for keys in circuits.similar_keys("seq_label", invert=True, protocol="XRB"):
        # keys is a KeySet where protocol=XRB, and all other key fields except
        # seq_label are equal
        for key in keys:
            pass
    

EstimateCollection Internals

EstimateCollections are containers of Estimates with fancy pattern matching functionality.

The most convenient way to view the output of a EstimateCollection is its fancy HTML representation in an IPython Notebook. If you want to access specific values then the relevant methods are listed below, followed by some illustrative examples.

  1. trueq.estimate.EstimateCollection.keys()

    Calling syntax: fit.keys(**filter)

  2. trueq.estimate.EstimateCollection.subset()

    Calling syntax: fit.subset(pattern="*", **filter)

Suppose we are after the SRB infidelity of the qubit with label 4. Our first step might be to list all of the keys just to see what sorts of estimates they have:

fit.keys()
True-Q formatting will not be loaded without trusting this notebook or rerunning the affected cells. Notebooks can be marked as trusted by clicking "File -> Trust Notebook".
KeySet
List of all the keys in the KeySet
protocol
The characterization protocol used to generate a circuit.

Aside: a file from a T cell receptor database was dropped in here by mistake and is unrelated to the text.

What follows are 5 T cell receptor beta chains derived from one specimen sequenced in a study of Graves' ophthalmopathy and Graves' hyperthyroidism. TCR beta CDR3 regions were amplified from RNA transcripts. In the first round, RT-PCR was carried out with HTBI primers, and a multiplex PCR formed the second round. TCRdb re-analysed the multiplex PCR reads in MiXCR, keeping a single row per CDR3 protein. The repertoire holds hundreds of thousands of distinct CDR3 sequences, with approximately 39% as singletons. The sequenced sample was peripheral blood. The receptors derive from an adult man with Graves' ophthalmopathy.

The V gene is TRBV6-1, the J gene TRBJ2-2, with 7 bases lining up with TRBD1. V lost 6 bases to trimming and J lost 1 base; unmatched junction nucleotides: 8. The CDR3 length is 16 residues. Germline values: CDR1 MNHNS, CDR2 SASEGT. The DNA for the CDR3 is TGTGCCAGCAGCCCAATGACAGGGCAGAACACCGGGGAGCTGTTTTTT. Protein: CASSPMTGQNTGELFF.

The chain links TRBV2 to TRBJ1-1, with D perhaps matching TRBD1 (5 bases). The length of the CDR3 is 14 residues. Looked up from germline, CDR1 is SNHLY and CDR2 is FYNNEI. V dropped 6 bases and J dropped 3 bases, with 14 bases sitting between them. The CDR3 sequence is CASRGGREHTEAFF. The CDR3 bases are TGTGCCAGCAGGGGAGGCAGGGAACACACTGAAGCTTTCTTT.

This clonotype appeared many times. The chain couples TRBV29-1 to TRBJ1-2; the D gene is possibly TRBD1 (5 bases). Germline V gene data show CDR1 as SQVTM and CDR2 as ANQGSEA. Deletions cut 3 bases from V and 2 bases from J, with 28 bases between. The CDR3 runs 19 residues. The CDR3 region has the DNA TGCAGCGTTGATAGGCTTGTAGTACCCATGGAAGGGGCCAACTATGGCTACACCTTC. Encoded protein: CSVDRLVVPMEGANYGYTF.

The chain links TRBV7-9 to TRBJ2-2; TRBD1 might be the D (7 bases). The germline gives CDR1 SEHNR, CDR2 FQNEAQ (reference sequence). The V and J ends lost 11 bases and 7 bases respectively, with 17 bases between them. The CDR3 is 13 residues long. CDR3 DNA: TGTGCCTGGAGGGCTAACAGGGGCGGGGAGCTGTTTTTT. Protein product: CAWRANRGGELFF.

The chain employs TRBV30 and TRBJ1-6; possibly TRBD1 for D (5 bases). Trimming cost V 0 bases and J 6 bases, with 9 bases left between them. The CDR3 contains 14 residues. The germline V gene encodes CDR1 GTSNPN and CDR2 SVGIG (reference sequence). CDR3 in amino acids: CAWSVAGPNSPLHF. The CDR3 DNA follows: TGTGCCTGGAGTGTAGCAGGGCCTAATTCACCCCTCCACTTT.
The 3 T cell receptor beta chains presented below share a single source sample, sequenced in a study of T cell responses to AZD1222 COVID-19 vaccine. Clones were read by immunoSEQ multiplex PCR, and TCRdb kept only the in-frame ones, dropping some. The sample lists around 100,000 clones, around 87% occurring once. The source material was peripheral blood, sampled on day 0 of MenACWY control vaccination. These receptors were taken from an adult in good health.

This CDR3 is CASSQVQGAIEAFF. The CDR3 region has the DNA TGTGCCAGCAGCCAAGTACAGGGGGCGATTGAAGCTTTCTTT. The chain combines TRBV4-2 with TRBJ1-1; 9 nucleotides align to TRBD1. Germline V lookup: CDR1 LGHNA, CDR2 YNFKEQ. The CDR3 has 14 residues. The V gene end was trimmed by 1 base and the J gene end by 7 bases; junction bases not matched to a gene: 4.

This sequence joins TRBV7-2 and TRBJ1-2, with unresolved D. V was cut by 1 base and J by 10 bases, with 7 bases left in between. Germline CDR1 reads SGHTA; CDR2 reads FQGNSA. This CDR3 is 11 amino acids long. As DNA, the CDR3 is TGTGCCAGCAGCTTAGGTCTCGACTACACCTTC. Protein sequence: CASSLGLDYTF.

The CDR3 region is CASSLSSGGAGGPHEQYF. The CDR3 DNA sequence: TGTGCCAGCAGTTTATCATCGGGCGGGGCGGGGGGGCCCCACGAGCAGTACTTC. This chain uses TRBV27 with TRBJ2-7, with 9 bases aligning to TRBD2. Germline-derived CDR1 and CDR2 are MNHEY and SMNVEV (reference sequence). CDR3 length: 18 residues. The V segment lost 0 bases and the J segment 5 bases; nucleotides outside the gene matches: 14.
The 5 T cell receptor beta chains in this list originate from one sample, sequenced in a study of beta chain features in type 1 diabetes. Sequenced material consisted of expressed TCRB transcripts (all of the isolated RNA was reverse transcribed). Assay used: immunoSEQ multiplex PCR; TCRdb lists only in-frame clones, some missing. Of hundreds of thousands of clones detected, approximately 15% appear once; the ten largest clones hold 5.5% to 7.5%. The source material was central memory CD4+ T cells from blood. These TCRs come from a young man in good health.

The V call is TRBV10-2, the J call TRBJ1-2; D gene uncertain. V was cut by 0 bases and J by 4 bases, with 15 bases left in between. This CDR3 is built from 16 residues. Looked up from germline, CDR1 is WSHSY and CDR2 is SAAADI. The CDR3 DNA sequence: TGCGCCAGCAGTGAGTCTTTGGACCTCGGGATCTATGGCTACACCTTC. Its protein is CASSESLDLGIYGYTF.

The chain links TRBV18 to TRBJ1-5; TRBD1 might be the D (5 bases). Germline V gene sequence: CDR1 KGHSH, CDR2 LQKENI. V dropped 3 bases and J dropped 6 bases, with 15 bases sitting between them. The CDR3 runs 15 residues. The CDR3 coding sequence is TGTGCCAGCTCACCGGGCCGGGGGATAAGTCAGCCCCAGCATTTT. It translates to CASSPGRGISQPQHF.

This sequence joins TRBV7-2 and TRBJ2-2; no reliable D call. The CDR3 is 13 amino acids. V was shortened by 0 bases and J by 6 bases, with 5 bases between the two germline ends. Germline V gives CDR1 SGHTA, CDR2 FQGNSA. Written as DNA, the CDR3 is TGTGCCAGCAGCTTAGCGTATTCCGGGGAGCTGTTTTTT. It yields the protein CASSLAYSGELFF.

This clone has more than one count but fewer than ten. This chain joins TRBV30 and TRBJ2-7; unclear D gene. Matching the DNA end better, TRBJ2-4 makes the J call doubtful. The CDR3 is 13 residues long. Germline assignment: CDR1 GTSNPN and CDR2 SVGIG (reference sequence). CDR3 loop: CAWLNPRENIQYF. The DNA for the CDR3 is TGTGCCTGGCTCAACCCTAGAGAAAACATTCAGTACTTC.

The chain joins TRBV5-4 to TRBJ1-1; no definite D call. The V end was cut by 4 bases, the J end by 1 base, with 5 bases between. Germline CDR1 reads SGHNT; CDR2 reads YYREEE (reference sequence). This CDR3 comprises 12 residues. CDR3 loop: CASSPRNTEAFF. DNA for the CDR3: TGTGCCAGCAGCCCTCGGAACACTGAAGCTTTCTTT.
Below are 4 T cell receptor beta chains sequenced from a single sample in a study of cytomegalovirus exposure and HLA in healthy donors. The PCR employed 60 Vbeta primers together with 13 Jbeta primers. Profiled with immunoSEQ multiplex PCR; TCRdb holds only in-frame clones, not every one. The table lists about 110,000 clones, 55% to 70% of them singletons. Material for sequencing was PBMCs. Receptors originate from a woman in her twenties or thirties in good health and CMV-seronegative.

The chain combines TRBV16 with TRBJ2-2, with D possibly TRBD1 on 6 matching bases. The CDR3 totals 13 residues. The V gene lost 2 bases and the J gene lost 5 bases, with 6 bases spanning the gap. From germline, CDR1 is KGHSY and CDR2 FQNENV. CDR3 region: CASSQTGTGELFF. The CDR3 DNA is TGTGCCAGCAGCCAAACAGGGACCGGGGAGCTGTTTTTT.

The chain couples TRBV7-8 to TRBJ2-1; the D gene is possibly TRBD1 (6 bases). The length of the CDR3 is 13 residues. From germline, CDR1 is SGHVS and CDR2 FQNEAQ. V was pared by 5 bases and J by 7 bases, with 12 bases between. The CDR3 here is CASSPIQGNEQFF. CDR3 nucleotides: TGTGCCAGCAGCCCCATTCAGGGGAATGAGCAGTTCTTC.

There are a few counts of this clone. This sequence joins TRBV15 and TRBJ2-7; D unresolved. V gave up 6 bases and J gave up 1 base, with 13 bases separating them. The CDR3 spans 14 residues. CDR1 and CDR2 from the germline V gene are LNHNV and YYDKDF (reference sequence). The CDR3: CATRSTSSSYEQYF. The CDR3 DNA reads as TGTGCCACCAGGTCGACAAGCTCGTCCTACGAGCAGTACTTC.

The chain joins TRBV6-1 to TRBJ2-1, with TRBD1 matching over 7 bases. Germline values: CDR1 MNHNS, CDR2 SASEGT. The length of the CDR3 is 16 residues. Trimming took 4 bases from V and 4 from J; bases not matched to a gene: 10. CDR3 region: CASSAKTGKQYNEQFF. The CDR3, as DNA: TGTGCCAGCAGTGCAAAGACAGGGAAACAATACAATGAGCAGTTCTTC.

cycle
A clock cycle containing a collection of operations.
labels twirl
The twirling groups used on each subsystem.
Key
Key:
  • cycle: Cycle((5, 4): Gate.cx, immutable=True)
  • labels: (4,)
  • protocol: CB
  • twirl: Paulis on [4, 5]
CB Cycle((5, 4): Gate.cx, immutable=True) (4,) Paulis on [4, 5]
Key
Key:
  • cycle: Cycle((5, 4): Gate.cx, immutable=True)
  • labels: (5,)
  • protocol: CB
  • twirl: Paulis on [4, 5]
CB Cycle((5, 4): Gate.cx, immutable=True) (5,) Paulis on [4, 5]
Key
Key:
  • labels: (4,)
  • protocol: SRB
  • twirl: Cliffords on [4, 5]
SRB (4,) Cliffords on [4, 5]
Key
Key:
  • labels: (4,)
  • protocol: SRB
  • twirl: Cliffords on [4]
SRB (4,) Cliffords on [4]
Key
Key:
  • labels: (5,)
  • protocol: SRB
  • twirl: Cliffords on [4, 5]
SRB (5,) Cliffords on [4, 5]
Key
Key:
  • labels: (4,)
  • protocol: XRB
  • twirl: Cliffords on [4]
XRB (4,) Cliffords on [4]

Looking at these keys we can choose a filter to pass to keys() and then extract the corresponding estimates:

[estimate.e_F for estimate in fit.subset(protocol="SRB", labels=(4,))]
[EstimateTuple(name='e_F', val=0.04391468613970742, std=0.004810753376252928),
 EstimateTuple(name='e_F', val=0.05572999767047815, std=0.007269806983770489)]

You will notice that there are two entries returned in the list. This is because we added SRB to the circuit collection in two different ways; we are seeing the estimates of \(e_F\) when SRB is isolated on qubit 4, and when SRB is run simultaneously on qubits (4, 5). If this behaviour were undesired, we would have to filter further. For example, we could filter by the twirling group of the Cliffords on qubit 4:

[estimate.e_F for estimate in fit.subset(protocol="SRB", twirl=(("C", 4),))]
[]